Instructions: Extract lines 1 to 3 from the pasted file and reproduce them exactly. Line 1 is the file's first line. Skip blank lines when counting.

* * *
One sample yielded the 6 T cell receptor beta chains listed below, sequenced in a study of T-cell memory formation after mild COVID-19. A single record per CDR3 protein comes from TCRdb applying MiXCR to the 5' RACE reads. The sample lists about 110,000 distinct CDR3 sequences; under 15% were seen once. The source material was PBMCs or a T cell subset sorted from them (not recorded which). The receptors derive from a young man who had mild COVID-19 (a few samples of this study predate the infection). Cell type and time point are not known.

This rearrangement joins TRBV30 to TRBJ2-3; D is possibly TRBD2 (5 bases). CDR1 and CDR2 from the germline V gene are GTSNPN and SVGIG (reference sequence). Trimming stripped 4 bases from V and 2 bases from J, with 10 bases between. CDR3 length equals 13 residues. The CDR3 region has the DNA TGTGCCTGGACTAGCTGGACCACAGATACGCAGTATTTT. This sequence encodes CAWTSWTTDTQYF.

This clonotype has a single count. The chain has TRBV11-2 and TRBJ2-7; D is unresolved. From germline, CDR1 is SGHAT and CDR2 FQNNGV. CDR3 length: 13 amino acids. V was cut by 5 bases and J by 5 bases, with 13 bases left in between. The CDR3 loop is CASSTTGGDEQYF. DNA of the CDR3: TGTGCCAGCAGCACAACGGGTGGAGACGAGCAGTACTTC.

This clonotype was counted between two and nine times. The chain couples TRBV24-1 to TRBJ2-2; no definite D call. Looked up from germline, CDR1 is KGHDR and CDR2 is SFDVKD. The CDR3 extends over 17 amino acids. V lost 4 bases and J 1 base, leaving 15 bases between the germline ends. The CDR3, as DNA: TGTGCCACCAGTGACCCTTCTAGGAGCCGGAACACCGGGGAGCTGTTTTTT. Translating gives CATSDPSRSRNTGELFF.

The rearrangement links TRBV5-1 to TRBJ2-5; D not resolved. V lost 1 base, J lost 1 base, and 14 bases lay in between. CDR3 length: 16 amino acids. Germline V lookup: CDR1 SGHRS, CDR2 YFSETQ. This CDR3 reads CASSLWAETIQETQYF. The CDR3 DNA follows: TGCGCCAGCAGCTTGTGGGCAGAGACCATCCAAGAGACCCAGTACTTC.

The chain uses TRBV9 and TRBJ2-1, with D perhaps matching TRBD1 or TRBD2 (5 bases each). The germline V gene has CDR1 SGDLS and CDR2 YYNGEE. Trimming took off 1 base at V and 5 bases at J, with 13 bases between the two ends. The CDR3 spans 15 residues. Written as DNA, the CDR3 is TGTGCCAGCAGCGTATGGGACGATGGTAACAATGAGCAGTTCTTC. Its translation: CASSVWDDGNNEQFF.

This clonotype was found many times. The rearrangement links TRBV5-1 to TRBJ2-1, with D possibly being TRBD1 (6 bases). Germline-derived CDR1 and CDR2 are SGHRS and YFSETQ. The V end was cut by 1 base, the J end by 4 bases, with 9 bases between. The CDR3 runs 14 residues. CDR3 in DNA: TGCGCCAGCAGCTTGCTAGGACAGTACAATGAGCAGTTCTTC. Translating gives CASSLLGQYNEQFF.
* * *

One sample yielded the 6 T cell receptor beta chains listed below, sequenced in a study of T-cell memory formation after mild COVID-19. A single record per CDR3 protein comes from TCRdb applying MiXCR to the 5' RACE reads. The sample lists about 110,000 distinct CDR3 sequences; under 15% were seen once. The source material was PBMCs or a T cell subset sorted from them (not recorded which). The receptors derive from a young man who had mild COVID-19 (a few samples of this study predate the infection). Cell type and time point are not known.

This rearrangement joins TRBV30 to TRBJ2-3; D is possibly TRBD2 (5 bases). CDR1 and CDR2 from the germline V gene are GTSNPN and SVGIG (reference sequence). Trimming stripped 4 bases from V and 2 bases from J, with 10 bases between. CDR3 length equals 13 residues. The CDR3 region has the DNA TGTGCCTGGACTAGCTGGACCACAGATACGCAGTATTTT. This sequence encodes CAWTSWTTDTQYF.

This clonotype has a single count. The chain has TRBV11-2 and TRBJ2-7; D is unresolved. From germline, CDR1 is SGHAT and CDR2 FQNNGV. CDR3 length: 13 amino acids. V was cut by 5 bases and J by 5 bases, with 13 bases left in between. The CDR3 loop is CASSTTGGDEQYF. DNA of the CDR3: TGTGCCAGCAGCACAACGGGTGGAGACGAGCAGTACTTC.